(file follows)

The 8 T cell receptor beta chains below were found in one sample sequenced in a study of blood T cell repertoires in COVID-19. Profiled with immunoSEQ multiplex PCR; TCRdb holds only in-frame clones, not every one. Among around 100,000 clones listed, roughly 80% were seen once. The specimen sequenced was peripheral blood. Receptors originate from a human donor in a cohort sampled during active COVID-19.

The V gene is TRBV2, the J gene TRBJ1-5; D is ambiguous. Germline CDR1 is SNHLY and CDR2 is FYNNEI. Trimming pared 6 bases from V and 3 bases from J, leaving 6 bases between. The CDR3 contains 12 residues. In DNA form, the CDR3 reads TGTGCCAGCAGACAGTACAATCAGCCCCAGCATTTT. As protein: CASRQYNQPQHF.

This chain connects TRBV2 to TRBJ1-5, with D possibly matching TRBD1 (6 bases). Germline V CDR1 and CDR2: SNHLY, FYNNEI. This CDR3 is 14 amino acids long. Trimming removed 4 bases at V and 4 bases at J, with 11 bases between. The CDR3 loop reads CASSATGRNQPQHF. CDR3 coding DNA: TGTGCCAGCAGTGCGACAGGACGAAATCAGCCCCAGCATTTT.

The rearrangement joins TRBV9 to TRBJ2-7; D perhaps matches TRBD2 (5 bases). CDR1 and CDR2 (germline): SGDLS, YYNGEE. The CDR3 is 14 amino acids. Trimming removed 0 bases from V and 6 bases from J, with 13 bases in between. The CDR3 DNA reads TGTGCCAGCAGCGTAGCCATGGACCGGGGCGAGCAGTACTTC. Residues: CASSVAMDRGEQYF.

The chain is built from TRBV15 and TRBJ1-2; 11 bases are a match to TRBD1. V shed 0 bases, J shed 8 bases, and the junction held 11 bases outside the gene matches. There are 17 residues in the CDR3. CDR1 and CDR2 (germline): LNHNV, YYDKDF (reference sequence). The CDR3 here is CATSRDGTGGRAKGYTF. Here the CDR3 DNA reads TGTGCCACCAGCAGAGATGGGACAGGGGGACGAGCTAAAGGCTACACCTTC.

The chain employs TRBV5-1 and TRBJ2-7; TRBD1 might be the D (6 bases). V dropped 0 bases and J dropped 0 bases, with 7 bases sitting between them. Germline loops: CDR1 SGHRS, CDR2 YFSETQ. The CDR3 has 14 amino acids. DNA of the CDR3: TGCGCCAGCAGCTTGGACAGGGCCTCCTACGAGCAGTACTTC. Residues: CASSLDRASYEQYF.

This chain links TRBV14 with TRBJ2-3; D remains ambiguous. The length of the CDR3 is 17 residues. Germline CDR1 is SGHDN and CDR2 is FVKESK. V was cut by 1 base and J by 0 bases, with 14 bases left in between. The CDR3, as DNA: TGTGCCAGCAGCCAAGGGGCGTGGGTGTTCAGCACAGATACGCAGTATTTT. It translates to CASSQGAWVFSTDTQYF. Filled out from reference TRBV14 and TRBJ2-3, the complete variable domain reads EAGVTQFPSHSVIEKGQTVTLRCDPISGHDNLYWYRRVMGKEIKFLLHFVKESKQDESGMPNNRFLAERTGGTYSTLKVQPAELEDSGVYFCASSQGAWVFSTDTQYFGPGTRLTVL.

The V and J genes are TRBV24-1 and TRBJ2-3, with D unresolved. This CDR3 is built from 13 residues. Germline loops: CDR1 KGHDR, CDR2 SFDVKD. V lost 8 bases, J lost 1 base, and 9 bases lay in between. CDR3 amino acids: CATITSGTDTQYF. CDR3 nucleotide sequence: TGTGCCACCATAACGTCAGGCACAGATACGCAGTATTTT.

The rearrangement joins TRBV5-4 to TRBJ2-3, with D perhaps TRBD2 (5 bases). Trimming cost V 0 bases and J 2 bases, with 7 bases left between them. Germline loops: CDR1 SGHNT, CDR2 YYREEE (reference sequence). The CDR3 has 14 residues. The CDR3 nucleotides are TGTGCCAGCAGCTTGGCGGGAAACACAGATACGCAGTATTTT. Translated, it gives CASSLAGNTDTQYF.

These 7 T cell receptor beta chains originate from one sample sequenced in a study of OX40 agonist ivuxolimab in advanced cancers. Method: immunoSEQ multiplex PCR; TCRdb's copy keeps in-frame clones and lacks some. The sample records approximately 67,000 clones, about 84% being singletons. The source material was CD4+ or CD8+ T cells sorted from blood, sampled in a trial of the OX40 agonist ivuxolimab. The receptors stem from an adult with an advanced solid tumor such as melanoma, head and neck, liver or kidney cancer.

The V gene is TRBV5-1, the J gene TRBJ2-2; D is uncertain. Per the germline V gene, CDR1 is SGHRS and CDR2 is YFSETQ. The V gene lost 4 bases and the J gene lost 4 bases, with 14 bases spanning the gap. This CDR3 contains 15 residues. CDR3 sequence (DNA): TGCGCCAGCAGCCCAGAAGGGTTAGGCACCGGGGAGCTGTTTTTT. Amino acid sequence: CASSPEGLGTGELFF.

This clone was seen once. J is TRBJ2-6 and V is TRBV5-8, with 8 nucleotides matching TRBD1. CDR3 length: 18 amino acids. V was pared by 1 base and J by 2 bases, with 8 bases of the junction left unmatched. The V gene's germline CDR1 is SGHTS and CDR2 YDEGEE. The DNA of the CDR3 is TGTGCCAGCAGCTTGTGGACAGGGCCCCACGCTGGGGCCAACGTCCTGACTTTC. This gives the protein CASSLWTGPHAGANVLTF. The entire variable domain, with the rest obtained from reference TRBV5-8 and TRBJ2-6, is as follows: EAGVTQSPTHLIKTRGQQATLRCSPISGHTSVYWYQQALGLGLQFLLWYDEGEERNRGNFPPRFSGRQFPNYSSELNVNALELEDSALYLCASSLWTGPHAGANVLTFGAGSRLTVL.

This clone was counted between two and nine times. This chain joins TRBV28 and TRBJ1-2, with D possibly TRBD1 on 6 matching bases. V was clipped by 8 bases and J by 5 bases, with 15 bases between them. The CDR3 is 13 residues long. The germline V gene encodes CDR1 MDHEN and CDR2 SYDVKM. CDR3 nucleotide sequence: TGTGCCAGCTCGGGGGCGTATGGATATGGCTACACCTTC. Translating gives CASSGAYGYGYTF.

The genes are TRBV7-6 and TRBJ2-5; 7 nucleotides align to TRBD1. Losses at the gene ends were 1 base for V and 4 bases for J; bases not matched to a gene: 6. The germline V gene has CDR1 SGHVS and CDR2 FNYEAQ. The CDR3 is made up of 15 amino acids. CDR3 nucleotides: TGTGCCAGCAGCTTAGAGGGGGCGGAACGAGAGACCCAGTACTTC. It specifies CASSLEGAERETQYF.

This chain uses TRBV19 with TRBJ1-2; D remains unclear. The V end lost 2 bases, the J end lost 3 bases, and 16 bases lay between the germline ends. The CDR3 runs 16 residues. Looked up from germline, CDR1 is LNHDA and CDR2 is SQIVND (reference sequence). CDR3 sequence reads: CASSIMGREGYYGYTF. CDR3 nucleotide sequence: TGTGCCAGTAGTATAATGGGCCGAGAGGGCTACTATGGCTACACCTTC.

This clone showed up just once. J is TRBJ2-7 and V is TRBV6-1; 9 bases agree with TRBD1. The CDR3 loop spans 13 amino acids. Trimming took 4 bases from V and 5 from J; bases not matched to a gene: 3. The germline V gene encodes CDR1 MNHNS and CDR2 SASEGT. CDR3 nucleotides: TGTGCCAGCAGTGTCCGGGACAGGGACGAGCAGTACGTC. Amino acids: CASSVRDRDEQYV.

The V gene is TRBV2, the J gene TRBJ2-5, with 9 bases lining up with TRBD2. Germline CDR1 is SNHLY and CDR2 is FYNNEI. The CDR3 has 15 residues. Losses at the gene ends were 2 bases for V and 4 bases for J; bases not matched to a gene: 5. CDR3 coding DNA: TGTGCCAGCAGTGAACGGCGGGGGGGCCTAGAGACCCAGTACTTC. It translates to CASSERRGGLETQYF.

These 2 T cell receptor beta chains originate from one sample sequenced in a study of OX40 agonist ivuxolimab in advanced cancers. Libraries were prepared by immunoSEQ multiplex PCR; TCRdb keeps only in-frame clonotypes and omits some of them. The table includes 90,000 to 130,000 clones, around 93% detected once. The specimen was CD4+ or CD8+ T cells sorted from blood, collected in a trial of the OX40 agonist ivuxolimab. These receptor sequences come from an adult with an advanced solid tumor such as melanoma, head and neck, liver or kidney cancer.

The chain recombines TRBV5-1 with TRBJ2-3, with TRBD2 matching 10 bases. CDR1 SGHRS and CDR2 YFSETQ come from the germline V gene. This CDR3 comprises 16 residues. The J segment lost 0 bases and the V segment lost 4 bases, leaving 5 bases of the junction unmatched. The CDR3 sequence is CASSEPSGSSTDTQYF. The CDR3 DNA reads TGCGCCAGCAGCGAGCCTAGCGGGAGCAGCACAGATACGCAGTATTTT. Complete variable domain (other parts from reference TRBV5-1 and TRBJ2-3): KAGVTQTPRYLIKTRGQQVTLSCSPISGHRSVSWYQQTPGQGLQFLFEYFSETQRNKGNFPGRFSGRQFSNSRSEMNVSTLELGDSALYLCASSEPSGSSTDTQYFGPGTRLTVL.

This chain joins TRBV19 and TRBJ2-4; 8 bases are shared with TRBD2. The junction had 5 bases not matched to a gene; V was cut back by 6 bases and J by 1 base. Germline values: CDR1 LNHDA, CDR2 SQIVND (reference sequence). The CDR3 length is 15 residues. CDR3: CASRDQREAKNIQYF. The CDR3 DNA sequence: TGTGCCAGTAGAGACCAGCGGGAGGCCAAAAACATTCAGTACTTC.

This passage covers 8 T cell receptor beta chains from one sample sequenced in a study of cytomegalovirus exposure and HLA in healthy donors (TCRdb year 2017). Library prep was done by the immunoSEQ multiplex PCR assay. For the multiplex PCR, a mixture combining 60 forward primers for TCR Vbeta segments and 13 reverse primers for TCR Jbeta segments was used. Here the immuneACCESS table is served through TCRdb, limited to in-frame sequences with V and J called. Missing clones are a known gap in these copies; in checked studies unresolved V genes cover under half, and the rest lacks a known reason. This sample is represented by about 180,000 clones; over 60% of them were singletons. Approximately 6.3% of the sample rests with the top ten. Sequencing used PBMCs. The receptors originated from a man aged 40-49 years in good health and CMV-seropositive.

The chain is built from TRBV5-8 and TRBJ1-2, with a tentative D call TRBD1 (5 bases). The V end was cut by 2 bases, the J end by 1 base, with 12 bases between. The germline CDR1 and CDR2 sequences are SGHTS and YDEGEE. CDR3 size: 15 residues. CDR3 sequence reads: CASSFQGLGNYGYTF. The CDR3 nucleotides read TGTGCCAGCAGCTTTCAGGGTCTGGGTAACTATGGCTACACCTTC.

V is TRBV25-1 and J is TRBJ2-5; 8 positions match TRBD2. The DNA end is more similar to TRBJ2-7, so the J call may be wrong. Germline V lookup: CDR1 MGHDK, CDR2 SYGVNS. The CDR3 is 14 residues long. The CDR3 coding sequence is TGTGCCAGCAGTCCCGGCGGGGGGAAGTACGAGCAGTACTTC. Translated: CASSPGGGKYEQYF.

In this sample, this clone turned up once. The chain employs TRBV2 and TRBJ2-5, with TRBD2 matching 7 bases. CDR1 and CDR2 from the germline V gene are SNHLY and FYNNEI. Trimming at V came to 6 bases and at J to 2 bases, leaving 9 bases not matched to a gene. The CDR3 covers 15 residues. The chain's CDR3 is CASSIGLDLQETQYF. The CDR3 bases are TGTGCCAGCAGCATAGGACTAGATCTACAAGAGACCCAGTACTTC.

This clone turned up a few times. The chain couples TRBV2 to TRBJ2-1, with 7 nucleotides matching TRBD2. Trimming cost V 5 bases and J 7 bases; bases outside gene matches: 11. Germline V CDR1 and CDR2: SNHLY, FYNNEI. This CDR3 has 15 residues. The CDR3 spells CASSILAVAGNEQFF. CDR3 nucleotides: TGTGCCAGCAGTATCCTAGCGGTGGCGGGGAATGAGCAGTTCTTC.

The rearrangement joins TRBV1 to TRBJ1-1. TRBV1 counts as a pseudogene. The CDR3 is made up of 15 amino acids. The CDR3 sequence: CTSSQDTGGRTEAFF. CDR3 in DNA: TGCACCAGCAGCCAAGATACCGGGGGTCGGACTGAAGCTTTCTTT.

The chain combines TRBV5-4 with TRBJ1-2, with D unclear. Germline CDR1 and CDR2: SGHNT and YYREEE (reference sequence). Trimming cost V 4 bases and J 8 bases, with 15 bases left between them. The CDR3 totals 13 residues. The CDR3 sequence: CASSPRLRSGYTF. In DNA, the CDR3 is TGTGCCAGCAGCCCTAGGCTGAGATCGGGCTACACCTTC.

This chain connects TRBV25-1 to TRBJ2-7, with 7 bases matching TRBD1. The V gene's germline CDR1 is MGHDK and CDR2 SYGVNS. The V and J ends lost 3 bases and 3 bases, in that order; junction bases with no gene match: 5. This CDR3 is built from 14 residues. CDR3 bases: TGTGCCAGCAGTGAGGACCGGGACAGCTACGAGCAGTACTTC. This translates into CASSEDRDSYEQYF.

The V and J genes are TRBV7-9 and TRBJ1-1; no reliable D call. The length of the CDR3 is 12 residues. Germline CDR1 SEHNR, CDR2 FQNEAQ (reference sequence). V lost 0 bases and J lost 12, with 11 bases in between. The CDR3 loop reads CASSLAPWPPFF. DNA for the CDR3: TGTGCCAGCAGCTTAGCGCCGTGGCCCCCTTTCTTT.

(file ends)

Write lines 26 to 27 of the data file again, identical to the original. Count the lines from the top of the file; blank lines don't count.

The rearrangement joins TRBV1 to TRBJ1-1. TRBV1 counts as a pseudogene. The CDR3 is made up of 15 amino acids. The CDR3 sequence: CTSSQDTGGRTEAFF. CDR3 in DNA: TGCACCAGCAGCCAAGATACCGGGGGTCGGACTGAAGCTTTCTTT.

The chain combines TRBV5-4 with TRBJ1-2, with D unclear. Germline CDR1 and CDR2: SGHNT and YYREEE (reference sequence). Trimming cost V 4 bases and J 8 bases, with 15 bases left between them. The CDR3 totals 13 residues. The CDR3 sequence: CASSPRLRSGYTF. In DNA, the CDR3 is TGTGCCAGCAGCCCTAGGCTGAGATCGGGCTACACCTTC.